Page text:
Late stage Parkinson's


#1
I would like to start off by explaining, that I do not have PD. But the reason why I have decided to join the forum is for two reasons. My father-in-law does and I work as a Health Care Professional (HCP) and from time to time come across people with PD. I would like to find out more about PD. I certainly know of its effect on my f-in-l. He lived with us for a month last year and to cut a long story short he in now in a nursing home. Even though I have read up on PD and even though my job as a HCP has made me perhaps more aware of PD. I still don;t know what to expect from the end stages. If this is a subject that is too horrible or raw for people to think about then please kindly disregard this message, as I don't wish to cause any distress to anyone. However, my own family often ask me, what next? will he go down hill further? All I can answer them is 'well he is being well looked after 24/7 - thats the main thing'. Can anyone offer any advice.

#2
Hello Pudular,

As a HCP, you will be aware that pd is an incurable (at present) degenerative neurological condition. It is also highly individual. So I am afraid that I at least cannot offer a definitive answer to your Q "what next, what can we expect?" I think that your A to your families Q's re your FIL is most appropriate. He is being looked after , being kept safe and hopefully is appreciating your support.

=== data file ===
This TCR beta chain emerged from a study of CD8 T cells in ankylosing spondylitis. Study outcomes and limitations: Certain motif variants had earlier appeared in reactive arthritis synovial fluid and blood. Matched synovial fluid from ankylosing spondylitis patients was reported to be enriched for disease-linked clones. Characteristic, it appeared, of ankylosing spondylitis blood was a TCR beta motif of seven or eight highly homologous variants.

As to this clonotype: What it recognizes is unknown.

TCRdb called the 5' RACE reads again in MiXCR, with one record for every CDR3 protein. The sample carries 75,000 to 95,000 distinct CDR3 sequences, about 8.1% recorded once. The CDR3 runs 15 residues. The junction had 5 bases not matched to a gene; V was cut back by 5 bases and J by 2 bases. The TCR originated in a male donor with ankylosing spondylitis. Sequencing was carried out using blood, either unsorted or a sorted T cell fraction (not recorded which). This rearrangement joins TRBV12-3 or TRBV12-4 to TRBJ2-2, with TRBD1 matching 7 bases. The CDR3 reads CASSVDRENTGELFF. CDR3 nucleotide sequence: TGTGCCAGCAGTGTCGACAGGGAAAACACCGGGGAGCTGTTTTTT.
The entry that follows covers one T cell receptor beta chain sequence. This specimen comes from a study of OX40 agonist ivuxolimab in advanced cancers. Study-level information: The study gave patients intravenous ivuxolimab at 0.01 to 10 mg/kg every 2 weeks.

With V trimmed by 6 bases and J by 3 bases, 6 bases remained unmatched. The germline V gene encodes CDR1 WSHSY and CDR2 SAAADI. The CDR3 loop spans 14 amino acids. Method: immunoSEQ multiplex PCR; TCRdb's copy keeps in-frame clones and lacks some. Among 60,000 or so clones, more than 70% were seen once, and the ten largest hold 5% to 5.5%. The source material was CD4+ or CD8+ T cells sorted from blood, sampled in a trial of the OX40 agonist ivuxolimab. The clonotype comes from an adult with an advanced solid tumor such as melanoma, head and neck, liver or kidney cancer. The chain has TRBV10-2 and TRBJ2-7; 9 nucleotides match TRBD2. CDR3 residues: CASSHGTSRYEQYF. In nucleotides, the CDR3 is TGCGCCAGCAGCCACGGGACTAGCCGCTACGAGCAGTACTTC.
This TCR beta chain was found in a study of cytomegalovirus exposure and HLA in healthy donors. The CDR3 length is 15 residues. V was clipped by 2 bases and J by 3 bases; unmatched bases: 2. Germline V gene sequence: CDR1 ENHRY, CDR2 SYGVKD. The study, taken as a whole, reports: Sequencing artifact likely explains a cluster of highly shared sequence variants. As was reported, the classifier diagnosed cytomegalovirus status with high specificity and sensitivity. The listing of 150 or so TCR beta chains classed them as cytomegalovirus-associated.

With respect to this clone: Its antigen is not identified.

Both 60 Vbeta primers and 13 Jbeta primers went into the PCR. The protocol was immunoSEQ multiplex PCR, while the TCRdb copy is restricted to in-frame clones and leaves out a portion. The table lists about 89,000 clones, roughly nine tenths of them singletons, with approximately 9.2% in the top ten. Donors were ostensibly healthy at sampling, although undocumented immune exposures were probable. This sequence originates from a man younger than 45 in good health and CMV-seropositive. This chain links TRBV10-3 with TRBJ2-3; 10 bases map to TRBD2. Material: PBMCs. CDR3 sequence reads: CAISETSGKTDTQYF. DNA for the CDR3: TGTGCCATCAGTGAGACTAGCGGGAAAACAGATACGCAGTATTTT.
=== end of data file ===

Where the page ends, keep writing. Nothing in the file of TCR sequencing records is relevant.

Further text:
It is indeed a difficult subject to put forward, but it is one that I know that it is one of which that I and my small family are constantly aware

#3
Hi

I think that what anneberdette has already said is probably about right,everyone is different, it also makes a difference if the person has other medical conditions. The most important thing is being looked after well and making sure that your father-in-law has his meds on time and drinks enough water as this is a major problem in nursing homes.